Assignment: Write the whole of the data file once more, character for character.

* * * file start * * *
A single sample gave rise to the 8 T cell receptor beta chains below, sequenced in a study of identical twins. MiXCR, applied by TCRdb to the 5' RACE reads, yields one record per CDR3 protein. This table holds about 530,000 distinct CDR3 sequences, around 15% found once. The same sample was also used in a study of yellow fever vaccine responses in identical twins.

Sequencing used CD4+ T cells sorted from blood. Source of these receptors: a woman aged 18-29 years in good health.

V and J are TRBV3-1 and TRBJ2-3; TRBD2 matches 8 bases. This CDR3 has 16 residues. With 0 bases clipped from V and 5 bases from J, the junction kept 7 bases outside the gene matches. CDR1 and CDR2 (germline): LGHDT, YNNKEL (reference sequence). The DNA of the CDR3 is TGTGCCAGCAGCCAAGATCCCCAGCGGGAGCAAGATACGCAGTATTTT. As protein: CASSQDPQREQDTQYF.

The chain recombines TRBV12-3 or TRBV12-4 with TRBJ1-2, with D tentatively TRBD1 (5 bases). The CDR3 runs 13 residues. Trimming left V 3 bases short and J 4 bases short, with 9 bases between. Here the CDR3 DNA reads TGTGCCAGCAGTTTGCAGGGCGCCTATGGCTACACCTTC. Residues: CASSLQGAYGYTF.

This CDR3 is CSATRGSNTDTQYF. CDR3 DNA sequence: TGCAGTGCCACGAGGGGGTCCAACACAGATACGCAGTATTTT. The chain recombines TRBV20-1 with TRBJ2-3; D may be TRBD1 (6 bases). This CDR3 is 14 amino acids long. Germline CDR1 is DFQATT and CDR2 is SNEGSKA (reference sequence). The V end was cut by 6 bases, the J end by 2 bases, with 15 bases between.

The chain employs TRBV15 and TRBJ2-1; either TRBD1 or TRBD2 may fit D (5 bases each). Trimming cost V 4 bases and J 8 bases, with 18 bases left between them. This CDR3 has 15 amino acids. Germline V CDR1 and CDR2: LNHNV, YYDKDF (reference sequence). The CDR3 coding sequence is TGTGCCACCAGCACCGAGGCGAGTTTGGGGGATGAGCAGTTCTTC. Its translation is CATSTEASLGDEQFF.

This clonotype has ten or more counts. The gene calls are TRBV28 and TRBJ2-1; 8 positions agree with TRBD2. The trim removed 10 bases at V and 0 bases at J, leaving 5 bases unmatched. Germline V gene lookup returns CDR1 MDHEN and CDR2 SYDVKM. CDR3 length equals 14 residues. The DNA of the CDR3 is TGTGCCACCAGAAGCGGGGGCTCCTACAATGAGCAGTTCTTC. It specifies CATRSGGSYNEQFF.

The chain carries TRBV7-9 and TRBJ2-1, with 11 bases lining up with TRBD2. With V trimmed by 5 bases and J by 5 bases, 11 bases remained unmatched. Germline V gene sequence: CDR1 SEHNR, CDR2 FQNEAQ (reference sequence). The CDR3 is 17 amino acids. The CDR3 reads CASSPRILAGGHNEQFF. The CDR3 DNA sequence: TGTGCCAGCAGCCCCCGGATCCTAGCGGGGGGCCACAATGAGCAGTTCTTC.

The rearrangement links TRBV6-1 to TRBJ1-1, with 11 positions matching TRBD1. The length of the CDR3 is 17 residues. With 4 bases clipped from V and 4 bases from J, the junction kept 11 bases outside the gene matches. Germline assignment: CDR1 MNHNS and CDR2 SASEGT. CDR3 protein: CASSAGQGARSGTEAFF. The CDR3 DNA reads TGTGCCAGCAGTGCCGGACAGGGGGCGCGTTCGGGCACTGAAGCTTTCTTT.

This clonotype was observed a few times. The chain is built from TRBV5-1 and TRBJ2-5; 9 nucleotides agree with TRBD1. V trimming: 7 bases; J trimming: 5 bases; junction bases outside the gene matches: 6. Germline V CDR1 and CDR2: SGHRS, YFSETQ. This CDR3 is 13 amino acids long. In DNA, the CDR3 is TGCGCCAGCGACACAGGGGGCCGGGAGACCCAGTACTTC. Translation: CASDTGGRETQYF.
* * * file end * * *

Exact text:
A single sample gave rise to the 8 T cell receptor beta chains below, sequenced in a study of identical twins. MiXCR, applied by TCRdb to the 5' RACE reads, yields one record per CDR3 protein. This table holds about 530,000 distinct CDR3 sequences, around 15% found once. The same sample was also used in a study of yellow fever vaccine responses in identical twins.

Sequencing used CD4+ T cells sorted from blood. Source of these receptors: a woman aged 18-29 years in good health.

V and J are TRBV3-1 and TRBJ2-3; TRBD2 matches 8 bases. This CDR3 has 16 residues. With 0 bases clipped from V and 5 bases from J, the junction kept 7 bases outside the gene matches. CDR1 and CDR2 (germline): LGHDT, YNNKEL (reference sequence). The DNA of the CDR3 is TGTGCCAGCAGCCAAGATCCCCAGCGGGAGCAAGATACGCAGTATTTT. As protein: CASSQDPQREQDTQYF.

The chain recombines TRBV12-3 or TRBV12-4 with TRBJ1-2, with D tentatively TRBD1 (5 bases). The CDR3 runs 13 residues. Trimming left V 3 bases short and J 4 bases short, with 9 bases between. Here the CDR3 DNA reads TGTGCCAGCAGTTTGCAGGGCGCCTATGGCTACACCTTC. Residues: CASSLQGAYGYTF.

This CDR3 is CSATRGSNTDTQYF. CDR3 DNA sequence: TGCAGTGCCACGAGGGGGTCCAACACAGATACGCAGTATTTT. The chain recombines TRBV20-1 with TRBJ2-3; D may be TRBD1 (6 bases). This CDR3 is 14 amino acids long. Germline CDR1 is DFQATT and CDR2 is SNEGSKA (reference sequence). The V end was cut by 6 bases, the J end by 2 bases, with 15 bases between.

The chain employs TRBV15 and TRBJ2-1; either TRBD1 or TRBD2 may fit D (5 bases each). Trimming cost V 4 bases and J 8 bases, with 18 bases left between them. This CDR3 has 15 amino acids. Germline V CDR1 and CDR2: LNHNV, YYDKDF (reference sequence). The CDR3 coding sequence is TGTGCCACCAGCACCGAGGCGAGTTTGGGGGATGAGCAGTTCTTC. Its translation is CATSTEASLGDEQFF.

This clonotype has ten or more counts. The gene calls are TRBV28 and TRBJ2-1; 8 positions agree with TRBD2. The trim removed 10 bases at V and 0 bases at J, leaving 5 bases unmatched. Germline V gene lookup returns CDR1 MDHEN and CDR2 SYDVKM. CDR3 length equals 14 residues. The DNA of the CDR3 is TGTGCCACCAGAAGCGGGGGCTCCTACAATGAGCAGTTCTTC. It specifies CATRSGGSYNEQFF.

The chain carries TRBV7-9 and TRBJ2-1, with 11 bases lining up with TRBD2. With V trimmed by 5 bases and J by 5 bases, 11 bases remained unmatched. Germline V gene sequence: CDR1 SEHNR, CDR2 FQNEAQ (reference sequence). The CDR3 is 17 amino acids. The CDR3 reads CASSPRILAGGHNEQFF. The CDR3 DNA sequence: TGTGCCAGCAGCCCCCGGATCCTAGCGGGGGGCCACAATGAGCAGTTCTTC.

The rearrangement links TRBV6-1 to TRBJ1-1, with 11 positions matching TRBD1. The length of the CDR3 is 17 residues. With 4 bases clipped from V and 4 bases from J, the junction kept 11 bases outside the gene matches. Germline assignment: CDR1 MNHNS and CDR2 SASEGT. CDR3 protein: CASSAGQGARSGTEAFF. The CDR3 DNA reads TGTGCCAGCAGTGCCGGACAGGGGGCGCGTTCGGGCACTGAAGCTTTCTTT.

This clonotype was observed a few times. The chain is built from TRBV5-1 and TRBJ2-5; 9 nucleotides agree with TRBD1. V trimming: 7 bases; J trimming: 5 bases; junction bases outside the gene matches: 6. Germline V CDR1 and CDR2: SGHRS, YFSETQ. This CDR3 is 13 amino acids long. In DNA, the CDR3 is TGCGCCAGCGACACAGGGGGCCGGGAGACCCAGTACTTC. Translation: CASDTGGRETQYF.